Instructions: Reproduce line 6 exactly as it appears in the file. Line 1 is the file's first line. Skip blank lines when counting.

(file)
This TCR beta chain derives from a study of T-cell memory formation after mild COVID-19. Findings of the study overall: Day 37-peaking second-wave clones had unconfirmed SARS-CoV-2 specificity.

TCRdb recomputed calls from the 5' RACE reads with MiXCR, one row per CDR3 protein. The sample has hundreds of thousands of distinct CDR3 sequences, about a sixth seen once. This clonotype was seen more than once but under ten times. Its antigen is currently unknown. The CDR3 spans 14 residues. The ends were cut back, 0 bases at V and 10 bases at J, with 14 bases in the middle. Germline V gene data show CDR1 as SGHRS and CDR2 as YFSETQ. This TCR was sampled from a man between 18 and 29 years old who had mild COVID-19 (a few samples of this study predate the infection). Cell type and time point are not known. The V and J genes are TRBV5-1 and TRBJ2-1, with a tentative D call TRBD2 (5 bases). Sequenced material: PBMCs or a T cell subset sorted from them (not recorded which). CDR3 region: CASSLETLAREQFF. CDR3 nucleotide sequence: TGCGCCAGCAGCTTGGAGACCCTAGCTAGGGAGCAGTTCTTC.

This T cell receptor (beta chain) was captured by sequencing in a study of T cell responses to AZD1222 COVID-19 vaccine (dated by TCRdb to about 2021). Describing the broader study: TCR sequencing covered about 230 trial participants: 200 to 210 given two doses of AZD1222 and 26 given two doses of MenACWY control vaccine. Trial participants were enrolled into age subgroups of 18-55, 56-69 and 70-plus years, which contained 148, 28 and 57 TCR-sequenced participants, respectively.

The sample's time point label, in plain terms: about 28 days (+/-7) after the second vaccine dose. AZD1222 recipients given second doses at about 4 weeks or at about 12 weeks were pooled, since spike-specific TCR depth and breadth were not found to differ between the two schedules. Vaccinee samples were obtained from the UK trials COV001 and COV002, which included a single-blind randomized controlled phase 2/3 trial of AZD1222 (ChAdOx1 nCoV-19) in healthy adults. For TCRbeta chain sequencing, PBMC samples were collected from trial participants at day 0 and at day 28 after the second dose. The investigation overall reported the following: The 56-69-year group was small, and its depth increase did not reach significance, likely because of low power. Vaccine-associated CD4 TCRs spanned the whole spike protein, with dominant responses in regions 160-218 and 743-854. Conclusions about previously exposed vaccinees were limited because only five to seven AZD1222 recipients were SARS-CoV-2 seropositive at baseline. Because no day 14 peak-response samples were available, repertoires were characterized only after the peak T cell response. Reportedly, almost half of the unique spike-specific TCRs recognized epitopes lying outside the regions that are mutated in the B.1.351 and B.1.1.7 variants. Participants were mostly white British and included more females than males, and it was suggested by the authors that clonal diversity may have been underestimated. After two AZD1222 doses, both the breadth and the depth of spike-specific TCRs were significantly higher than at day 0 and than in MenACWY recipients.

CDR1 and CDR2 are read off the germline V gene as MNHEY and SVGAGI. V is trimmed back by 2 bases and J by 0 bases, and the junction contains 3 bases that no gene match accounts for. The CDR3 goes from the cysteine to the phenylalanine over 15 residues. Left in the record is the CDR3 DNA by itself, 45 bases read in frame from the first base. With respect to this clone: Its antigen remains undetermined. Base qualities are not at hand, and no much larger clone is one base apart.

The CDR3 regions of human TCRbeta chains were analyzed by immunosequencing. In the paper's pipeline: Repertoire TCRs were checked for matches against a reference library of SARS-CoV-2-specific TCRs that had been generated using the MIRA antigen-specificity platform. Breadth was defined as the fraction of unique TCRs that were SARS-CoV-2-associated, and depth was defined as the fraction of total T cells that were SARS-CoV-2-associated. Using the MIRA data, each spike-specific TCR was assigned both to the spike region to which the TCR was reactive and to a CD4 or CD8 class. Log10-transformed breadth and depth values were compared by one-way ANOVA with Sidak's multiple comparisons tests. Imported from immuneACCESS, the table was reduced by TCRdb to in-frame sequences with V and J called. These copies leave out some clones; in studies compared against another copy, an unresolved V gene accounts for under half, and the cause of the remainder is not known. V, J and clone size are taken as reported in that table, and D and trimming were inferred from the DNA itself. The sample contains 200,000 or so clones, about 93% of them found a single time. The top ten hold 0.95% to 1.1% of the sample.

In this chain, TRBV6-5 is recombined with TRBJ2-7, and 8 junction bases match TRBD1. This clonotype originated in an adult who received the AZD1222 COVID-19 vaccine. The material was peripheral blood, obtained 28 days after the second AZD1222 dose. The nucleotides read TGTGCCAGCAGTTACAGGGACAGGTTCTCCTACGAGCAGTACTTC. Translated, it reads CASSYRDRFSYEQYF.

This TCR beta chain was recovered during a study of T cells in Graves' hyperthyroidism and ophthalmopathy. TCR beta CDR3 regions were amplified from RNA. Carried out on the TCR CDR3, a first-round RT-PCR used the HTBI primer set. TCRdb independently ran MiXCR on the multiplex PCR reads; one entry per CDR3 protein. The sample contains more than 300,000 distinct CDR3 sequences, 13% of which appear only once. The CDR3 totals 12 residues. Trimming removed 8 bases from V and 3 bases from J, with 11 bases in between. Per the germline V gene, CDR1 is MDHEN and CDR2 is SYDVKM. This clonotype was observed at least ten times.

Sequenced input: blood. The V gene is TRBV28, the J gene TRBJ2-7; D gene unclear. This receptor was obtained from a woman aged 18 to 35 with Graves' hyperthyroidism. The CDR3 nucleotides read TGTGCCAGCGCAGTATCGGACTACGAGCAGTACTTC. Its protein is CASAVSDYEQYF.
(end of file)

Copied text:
The CDR3 regions of human TCRbeta chains were analyzed by immunosequencing. In the paper's pipeline: Repertoire TCRs were checked for matches against a reference library of SARS-CoV-2-specific TCRs that had been generated using the MIRA antigen-specificity platform. Breadth was defined as the fraction of unique TCRs that were SARS-CoV-2-associated, and depth was defined as the fraction of total T cells that were SARS-CoV-2-associated. Using the MIRA data, each spike-specific TCR was assigned both to the spike region to which the TCR was reactive and to a CD4 or CD8 class. Log10-transformed breadth and depth values were compared by one-way ANOVA with Sidak's multiple comparisons tests. Imported from immuneACCESS, the table was reduced by TCRdb to in-frame sequences with V and J called. These copies leave out some clones; in studies compared against another copy, an unresolved V gene accounts for under half, and the cause of the remainder is not known. V, J and clone size are taken as reported in that table, and D and trimming were inferred from the DNA itself. The sample contains 200,000 or so clones, about 93% of them found a single time. The top ten hold 0.95% to 1.1% of the sample.